North-west Indian Ocean Experts meet to Identify Ecologically or Biologically Significant Marine Areas

Abu Dhabi 26 April 2015 - At the invitation of the Government of the United Arab Emirates (UAE), marine experts from 15 Northwest Indian Ocean countries participated in a regional workshop to describe marine areas meeting criteria developed under the Convention on Biological Diversity (CBD) for ecologically or biologically significant marine areas (EBSAs). The week-long workshop in Dubai was hosted by the UAE’s Ministry of Environment and Water, and organized by the CBD Secretariat with support from CMS Office – Abu Dhabi, which is hosted by Environment Agency – Abu Dhabi on behalf of the Government of the UAE. Twelve of the participating countries were either CMS Parties and/or signatories to one or more CMS agreements.

Marine migratory species – waterbirds and seabirds, sharks and rays, whales and dolphins, dugongs and marine turtles – represent the region’s extraordinary marine biodiversity at its most visible and charismatic. According to Lyle Glowka, Executive Coordinator of CMS Office – Abu Dhabi, “These animals connect the region’s ecosystems, countries and cultures. They make an important contribution to ecosystem structure and function and ultimately contribute to the well-being of the region’s peoples.”

At least four of the seven CBD EBSA criteria correlate strongly with marine migratory species and, as a study commissioned by CMS Office – Abu Dhabi has demonstrated, migratory marine species have been either a principle or contributing factor in the description of at least 80 per cent of the over 200 EBSAs identified to date under the CBD EBSA process, which has now reviewed more than 70 per cent of the Earth’s total ocean surface. What is more, the information used to describe EBSAs may be useful in developing ecological networks that can contribute to the needs of migratory marine species and promote connectivity. For these reasons the 11th Meeting of the CMS Conference of the Parties (Quito, November 2014) recognized in Resolution 11.25 (Advancing Ecological Networks to Address the Needs of Migratory Species) the value and importance of the CBD EBSA process in supporting the work of CMS.

Experts at the meeting described 31 marine areas as meeting the EBSA criteria. Migratory species correlated strongly with 30 of the 31 areas described. Most proposals were for marine areas in national waters, but proposals also included transboundary areas as well as marine areas located beyond the limits of national jurisdiction as well. Notable examples include the Southern Red Sea Pelagic Area (Yemen, Sudan and Eritrea), the Southern Red Sea Island Archipelagos Area (Yemen and Eritrea), the Great Whirl and Adjacent Eddies (including Eastern Yemen and the area of Somalia south of the Horn of Africa) (pictured), the Socotra Archipelago, the Oman Arabian Sea Coast between Dhofar and Ras Al Had, the Arabian Basin and the Arabian Sea Oxygen Minimum Zone two pelagic marine areas located beyond the limits of national jurisdiction. In addition important new information shared at the workshop could guide future work in India, Oman and Pakistan to survey the abundance and establish the migratory routes of Arabian Sea Humpback WhalesHumpback whales are listed on CMS Appendix I and are a Concerted Action species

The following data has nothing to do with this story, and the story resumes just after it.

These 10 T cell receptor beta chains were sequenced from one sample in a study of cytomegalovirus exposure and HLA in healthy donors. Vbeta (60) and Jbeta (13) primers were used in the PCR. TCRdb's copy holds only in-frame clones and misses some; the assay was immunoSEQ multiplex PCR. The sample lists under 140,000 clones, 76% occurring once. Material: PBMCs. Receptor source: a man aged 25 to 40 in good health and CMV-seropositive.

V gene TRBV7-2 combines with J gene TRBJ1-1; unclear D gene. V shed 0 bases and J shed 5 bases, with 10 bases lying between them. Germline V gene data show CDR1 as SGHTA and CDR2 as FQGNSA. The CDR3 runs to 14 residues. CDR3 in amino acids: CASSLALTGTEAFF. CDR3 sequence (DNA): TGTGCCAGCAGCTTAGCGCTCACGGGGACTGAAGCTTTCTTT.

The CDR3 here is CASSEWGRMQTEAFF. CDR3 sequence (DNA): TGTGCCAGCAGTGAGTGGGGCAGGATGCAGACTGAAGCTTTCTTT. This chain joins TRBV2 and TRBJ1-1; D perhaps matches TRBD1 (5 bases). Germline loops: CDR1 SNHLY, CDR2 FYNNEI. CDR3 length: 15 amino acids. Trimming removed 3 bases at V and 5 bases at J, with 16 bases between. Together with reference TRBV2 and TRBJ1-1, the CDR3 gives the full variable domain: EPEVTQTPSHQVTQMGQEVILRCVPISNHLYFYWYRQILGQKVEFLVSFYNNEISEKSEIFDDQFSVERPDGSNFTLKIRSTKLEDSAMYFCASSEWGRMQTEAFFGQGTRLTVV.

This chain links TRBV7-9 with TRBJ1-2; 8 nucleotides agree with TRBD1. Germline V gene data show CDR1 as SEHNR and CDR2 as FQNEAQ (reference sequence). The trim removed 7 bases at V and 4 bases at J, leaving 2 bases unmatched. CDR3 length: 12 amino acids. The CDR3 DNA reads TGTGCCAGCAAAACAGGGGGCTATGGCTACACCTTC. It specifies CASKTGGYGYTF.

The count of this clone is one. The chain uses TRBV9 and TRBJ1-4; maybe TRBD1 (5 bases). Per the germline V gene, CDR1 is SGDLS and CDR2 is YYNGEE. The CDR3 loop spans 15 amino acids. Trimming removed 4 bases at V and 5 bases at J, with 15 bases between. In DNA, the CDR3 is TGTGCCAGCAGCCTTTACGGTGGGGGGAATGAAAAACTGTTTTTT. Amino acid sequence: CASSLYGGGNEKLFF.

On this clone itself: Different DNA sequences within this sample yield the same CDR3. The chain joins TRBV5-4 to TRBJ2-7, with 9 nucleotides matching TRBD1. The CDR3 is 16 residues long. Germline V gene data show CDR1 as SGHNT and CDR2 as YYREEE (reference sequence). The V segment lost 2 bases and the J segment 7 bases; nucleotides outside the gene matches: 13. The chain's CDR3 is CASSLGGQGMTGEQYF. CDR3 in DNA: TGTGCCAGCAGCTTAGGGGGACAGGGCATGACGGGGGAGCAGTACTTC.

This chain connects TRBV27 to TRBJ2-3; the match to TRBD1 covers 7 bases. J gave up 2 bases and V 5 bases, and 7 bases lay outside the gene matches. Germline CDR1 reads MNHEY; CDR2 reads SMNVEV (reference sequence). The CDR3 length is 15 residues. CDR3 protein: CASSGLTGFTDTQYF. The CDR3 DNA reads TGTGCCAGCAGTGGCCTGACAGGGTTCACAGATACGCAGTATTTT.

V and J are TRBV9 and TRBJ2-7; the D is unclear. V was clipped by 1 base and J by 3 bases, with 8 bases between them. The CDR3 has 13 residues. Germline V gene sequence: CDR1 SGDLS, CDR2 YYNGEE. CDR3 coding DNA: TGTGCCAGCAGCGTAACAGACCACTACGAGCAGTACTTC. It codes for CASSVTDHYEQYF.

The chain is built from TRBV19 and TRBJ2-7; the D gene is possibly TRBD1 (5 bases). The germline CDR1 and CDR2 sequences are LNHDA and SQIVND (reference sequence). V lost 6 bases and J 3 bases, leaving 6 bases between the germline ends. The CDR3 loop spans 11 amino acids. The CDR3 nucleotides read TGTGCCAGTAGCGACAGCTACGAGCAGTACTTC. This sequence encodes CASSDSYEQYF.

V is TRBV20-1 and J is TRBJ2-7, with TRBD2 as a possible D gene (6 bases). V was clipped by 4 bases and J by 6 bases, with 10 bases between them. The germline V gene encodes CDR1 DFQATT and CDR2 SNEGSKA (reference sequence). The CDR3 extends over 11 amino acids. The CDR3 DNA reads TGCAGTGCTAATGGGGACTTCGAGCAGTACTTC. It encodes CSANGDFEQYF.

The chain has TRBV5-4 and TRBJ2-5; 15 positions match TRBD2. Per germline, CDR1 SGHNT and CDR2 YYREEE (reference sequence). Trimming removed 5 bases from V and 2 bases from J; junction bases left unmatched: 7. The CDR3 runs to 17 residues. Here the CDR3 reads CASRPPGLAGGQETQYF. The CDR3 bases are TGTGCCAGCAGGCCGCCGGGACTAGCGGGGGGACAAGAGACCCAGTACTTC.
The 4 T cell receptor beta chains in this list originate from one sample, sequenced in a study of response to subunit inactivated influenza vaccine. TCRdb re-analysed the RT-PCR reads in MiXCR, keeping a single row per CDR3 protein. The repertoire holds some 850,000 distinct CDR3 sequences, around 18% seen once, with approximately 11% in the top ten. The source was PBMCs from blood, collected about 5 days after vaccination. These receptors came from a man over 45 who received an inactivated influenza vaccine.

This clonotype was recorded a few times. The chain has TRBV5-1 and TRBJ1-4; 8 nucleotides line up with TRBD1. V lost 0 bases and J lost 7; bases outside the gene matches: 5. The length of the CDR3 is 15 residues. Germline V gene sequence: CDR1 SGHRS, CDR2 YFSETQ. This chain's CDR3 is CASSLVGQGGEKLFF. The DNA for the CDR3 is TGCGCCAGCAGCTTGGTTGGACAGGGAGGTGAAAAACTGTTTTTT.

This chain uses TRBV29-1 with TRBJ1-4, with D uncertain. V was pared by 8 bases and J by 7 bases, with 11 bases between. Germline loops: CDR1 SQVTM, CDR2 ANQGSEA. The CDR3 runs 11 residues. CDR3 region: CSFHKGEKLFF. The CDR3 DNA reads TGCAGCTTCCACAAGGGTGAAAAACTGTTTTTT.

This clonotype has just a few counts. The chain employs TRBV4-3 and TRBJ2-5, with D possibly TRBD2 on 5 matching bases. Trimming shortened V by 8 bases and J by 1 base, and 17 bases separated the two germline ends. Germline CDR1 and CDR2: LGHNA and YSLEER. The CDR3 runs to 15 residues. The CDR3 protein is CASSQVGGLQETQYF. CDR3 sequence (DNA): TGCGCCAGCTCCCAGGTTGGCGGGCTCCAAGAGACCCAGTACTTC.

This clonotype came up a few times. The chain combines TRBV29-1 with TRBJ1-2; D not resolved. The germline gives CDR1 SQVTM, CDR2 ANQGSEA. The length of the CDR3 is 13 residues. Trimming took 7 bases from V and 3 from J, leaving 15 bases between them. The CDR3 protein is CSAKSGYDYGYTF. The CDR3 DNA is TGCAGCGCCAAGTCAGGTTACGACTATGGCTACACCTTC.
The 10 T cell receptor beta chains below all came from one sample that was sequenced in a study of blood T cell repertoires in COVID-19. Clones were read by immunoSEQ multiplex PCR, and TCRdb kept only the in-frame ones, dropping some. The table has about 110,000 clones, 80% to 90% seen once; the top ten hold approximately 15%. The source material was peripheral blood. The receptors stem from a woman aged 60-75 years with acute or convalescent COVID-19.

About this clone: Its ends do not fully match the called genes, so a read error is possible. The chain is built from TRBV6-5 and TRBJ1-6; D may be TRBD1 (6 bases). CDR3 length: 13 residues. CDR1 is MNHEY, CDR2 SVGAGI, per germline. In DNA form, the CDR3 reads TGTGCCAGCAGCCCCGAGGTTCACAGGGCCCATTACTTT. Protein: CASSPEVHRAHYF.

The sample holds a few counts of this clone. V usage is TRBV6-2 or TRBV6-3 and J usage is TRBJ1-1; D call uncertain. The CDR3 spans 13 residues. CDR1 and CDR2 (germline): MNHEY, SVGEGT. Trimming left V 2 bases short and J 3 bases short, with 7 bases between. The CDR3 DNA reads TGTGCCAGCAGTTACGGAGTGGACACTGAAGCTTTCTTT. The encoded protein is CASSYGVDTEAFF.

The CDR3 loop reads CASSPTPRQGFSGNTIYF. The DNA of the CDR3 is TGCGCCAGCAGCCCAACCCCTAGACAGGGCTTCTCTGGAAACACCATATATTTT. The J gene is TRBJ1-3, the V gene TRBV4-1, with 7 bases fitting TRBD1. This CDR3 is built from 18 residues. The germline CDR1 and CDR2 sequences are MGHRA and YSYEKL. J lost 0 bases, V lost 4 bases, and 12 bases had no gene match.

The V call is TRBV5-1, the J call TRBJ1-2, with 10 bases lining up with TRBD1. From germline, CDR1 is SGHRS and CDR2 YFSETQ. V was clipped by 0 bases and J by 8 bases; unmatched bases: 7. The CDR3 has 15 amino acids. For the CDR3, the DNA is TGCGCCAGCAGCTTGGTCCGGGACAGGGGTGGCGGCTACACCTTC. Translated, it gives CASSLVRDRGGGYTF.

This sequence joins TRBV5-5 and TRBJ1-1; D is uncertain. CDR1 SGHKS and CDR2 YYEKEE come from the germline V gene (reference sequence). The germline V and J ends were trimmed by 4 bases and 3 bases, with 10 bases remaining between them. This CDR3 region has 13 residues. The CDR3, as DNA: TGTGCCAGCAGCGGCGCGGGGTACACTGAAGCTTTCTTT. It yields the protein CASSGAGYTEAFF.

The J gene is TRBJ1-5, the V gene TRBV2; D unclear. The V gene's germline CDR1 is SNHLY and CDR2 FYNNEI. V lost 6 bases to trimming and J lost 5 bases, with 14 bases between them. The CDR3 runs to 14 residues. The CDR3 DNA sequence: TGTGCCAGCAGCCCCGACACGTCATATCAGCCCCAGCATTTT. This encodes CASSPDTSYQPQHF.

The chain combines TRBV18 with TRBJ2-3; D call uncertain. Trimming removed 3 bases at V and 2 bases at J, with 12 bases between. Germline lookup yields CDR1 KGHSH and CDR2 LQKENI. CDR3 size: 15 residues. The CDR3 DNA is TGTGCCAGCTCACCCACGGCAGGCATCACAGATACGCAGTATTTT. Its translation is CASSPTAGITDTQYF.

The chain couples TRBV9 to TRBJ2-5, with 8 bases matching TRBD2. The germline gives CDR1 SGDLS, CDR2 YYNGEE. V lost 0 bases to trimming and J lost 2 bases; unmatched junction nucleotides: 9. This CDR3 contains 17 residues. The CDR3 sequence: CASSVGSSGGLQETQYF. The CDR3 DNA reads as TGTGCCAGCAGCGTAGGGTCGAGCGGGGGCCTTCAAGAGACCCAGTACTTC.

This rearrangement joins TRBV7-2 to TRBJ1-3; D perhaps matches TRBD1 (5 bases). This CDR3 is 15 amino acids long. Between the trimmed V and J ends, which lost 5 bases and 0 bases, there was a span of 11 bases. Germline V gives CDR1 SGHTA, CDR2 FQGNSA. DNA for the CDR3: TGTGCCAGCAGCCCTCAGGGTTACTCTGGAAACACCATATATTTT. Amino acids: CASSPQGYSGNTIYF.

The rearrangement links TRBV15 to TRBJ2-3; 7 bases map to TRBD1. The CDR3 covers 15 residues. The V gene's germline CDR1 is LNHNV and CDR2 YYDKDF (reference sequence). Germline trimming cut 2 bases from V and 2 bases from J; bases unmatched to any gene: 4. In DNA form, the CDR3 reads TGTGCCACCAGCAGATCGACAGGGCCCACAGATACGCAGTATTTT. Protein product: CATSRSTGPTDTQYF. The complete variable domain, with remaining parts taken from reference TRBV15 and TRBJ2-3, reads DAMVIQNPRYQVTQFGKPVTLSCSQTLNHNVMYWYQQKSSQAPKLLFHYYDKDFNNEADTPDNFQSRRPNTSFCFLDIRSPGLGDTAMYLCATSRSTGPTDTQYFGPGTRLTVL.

A number of important areas were described by Kuwait and UAE. Pakistan and Iran also described important areas, one shared by the two countries. India described the Angria Bank as an EBSA representing the largest coral reef area in the country.

The workshop learned about the rich marine biodiversity throughout the Red Sea and Gulf of Aden. Areas were described as EBSAs by Egypt, Sudan, Eritrea and Djibouti. The outcomes of the workshop may provide a basis to intensify efforts to survey dugongs and cetaceans to determine their abundance. The area is also important for sharks, marine turtles and birds.    

The materials prepared for and the relationships established at the workshop will be a rich resource that will support the Convention’s work globally such as the CMS Programme of Work on Cetaceans, and will guide more focused activities to support implementation of the CMS Dugongs and Sharks Memoranda of Understanding (MOU), and the CMS IOSEA Marine Turtle MOU.

When finalized the workshop report will be forwarded to the CBD Subsidiary Body for Scientific, Technical and Technological Advice for review and then to the CBD Conference of the Parties (Mexico, November 2016). Later on, the report will be provided to the United Nations General Assembly.

The workshop brought together a wide range of expertise from throughout the region and internationally. “We will all look back on this meeting as a watershed event that brought the region closer together in a common pursuit to promote international cooperation to conserve marine biodiversity and migratory marine species,” noted Glowka.

Last updated on 19 Octobre 2015

Indian Ocean